Issue 117 : 6 November 2022

Talofa Lava, Kia Orana, Malo E Leilei, Tena Koutou, Hello ...

... and welcome to the latest issue of “For The Love Of The Game”, the official e-zine of the New Zealand Amateur Sport Association Inc., founded in Wellington, New Zealand in 2017.

If you have any feedback on this issue, ideas for future articles, or would like to contact the Editor, please click here. And, you are invited to forward the e-zine to others you know, who may be interested in reading it. An archive of earlier editions of the e-zine can be found here.

For those who follow Twitter, you can also follow the Association, @AmateurSportNZ. If you are interested in applying for membership of the Association, please click here

Consultation On ISA 2022 Regulations – A Further Update ...

The Companies Office is offering an on-line clinic for those wishing to make a submission on the proposed Incorporated Societies Act 2022 regulations. The clinic will be hosted via ZOOM on Monday 7 November, from 2.30pm to 3.30pm. You can register for the clinic, here.

(Association members will receive a copy of the Association's draft submission)

Meanwhile the Association has methodically worked through the 27 questions raised in the 62 page consultation document, with the goal of finalising its submission by the cut-off date of Tuesday, 22 November. Following legal review (next week), the Association will circulate its draft submission to members on (or around) 11 November, for further input or feedback.

Viewpoint: “Clubs Are Not Companies” ...

It’s no secret that the framework of the Incorporated Societies Act 2022 (and the proposed regulations now under consideration) are based on rubrics contained in the Companies Act 1993, as New Zealand’s principal corporate governance statute. The Companies Act codifies matters such as the requirements for the registration of companies, rules for directors and officers, shareholders or members and disclosure and reporting requirements.

(The requirement to "act as a corporate" is daunting for many community volunteers)

However, it’s important to remember that incorporated community sport organisations (or ICSOs) are largely operated by volunteers on a not-for-profit basis, for community benefit. They do not have a for-profit motive, nor shareholders with capital at risk, with those responsible for the operation of an ICSO therefore often lacking the requisite knowledge, competence and skill to fulfil relatively basic legislative obligations, (which would otherwise be required in a regulated corporate environment for good governance).

(Regulations need to equally balance good governance and voluinteer engagement)

In that regard, it’s important to “get the balance right” between improving incorporated society governance and not placing unreasonable corporate-influenced obligations on community volunteers. To this end, the Association is suggesting that some of the more challenging legislative requirements of the 2022 Act can be ameliorated through a carve-out of certain regulatory proposals for ICSOs that meet certain criteria. The concept of a “qualifying ICSO” is central to the Association’s submission on the regulations and will aim to create a better regulatory outcome for all those involved in community sport.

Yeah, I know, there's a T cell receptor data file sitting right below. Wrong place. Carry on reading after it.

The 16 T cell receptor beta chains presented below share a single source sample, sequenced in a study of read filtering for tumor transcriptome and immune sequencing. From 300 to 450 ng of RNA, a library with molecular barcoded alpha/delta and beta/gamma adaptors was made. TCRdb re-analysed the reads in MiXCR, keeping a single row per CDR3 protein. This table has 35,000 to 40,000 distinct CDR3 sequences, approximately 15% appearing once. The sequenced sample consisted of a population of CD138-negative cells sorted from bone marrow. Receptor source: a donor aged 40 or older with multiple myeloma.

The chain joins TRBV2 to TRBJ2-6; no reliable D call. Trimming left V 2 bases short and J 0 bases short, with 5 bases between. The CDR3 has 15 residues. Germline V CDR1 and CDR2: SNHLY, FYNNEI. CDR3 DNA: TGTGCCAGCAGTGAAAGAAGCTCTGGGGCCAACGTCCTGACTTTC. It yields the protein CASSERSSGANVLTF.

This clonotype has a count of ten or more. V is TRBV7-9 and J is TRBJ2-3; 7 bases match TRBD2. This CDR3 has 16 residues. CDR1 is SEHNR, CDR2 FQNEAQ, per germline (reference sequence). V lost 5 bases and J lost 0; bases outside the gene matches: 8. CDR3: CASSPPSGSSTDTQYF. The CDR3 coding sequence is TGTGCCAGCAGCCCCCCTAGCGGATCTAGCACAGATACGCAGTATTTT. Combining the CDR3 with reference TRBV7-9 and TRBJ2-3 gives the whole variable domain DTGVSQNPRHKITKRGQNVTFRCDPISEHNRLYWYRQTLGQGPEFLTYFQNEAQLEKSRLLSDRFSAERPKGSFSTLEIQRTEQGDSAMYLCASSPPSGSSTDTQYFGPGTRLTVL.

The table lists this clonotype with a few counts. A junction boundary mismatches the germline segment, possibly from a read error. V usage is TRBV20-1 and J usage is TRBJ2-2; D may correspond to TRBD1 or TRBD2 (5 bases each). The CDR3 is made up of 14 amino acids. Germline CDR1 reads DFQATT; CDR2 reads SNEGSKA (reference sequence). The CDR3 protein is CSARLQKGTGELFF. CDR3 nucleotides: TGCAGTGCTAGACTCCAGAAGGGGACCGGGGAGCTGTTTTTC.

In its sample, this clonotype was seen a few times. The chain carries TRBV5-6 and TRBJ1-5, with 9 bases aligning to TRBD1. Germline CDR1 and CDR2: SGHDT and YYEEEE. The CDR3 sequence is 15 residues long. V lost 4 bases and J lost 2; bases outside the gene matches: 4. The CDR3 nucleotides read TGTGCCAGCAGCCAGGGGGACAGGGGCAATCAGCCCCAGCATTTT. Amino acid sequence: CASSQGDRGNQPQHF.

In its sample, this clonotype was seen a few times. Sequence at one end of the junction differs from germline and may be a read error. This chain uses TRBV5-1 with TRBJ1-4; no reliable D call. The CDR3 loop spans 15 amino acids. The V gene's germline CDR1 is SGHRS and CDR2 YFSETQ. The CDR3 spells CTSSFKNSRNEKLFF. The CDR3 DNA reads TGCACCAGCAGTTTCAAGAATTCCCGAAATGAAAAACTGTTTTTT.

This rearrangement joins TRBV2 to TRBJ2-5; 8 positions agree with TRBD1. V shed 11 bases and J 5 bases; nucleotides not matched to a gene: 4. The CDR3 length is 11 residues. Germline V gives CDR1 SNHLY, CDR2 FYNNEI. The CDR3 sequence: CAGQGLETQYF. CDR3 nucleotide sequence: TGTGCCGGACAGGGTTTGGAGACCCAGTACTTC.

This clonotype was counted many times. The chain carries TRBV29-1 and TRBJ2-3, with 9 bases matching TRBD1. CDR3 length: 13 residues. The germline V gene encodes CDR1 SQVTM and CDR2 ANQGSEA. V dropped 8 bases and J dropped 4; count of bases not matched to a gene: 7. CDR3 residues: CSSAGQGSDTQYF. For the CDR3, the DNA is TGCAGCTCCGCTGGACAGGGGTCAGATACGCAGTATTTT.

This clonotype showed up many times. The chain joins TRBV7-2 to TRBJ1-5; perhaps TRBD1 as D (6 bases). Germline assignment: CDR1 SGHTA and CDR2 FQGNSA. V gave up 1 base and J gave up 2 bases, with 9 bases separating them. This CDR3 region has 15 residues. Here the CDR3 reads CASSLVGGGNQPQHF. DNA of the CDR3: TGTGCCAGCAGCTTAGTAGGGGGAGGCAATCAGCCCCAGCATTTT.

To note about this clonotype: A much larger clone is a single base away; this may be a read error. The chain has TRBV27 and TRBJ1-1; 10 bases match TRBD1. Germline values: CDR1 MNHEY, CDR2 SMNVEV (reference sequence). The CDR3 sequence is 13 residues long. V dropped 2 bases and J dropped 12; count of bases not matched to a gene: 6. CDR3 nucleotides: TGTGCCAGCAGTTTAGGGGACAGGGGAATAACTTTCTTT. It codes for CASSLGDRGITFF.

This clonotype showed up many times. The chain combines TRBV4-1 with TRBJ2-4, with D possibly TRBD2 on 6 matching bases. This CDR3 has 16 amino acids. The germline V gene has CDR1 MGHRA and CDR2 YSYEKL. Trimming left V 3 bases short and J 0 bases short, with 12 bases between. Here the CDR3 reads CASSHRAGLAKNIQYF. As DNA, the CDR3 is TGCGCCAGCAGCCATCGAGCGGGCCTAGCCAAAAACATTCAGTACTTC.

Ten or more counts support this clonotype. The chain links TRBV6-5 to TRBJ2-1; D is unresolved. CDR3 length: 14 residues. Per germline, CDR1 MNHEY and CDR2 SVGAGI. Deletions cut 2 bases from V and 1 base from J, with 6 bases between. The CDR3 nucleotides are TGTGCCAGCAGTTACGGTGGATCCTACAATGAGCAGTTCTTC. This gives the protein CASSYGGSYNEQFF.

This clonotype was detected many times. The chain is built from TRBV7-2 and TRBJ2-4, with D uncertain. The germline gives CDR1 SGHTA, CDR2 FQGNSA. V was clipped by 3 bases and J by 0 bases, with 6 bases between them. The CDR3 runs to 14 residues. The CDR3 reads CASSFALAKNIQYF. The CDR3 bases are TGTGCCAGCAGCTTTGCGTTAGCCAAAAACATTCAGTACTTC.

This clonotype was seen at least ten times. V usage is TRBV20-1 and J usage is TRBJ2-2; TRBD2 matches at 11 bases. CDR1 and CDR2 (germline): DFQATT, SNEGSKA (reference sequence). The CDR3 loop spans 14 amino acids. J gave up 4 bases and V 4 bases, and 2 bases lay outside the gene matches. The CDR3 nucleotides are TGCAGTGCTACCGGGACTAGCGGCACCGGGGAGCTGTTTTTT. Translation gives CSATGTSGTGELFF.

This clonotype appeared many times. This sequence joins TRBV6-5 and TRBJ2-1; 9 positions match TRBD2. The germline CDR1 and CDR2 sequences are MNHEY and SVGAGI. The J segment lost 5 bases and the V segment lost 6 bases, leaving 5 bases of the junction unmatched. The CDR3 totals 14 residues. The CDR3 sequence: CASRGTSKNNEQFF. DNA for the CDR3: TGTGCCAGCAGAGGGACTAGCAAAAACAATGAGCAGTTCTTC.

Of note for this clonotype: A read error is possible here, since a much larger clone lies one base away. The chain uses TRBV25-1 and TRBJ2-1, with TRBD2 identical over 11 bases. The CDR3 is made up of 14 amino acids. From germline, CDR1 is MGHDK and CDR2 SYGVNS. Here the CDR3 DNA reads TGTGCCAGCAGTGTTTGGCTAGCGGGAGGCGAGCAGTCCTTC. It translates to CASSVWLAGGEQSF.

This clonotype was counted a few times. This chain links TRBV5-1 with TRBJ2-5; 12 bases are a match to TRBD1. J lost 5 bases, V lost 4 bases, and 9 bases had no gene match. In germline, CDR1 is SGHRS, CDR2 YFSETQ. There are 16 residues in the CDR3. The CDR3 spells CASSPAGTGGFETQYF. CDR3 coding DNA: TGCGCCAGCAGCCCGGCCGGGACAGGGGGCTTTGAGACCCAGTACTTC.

2022 National Sport Club Survey – Hawkes Bay Workshop Confirmed ...

Napier Old Boys’ Marist clubrooms in Napier is the venue confirmed for a Hawkes Bay regional workshop on the 2022 National Sport Club Survey insights, with the intention to provide a double-header presentation which also provides an update on the Incorporated Societies Act 2022 and implications for incorporated sport clubs.

The Napier workshop will take place between 7.00am and 8.30am (over breakfast), on Wednesday 23 November. You can register to attend this event, by clicking here.

2022 National Sport Club Survey – Manawatu Workshop Confirmed ...

Hard on the heels of the Napier workshop, Sport Manawatu will be hosting a workshop luncheon on the 2022 National Sport Club Survey on Thursday, 24 November at 12.30pm, at the SquashGym, Palmerston North. For further details, please contact Nick Fee, Community Partnerships Adviser at Sport Manawatu, by clicking here.

A reminder that 2022 is the fifth year for the National Sport Club Survey project, with around 900 sport clubs engaging with the survey this year, across all 16 regions of New Zealand.

Several important metrics are being tracked year-on-year relating to club membership, governance and finances. In 2022, a comprehensive set of survey items related to club perceptions of councils/local government and the new Incorporated Societies legislation were included for the first time.

Board Briefing – Monday, 7 November ...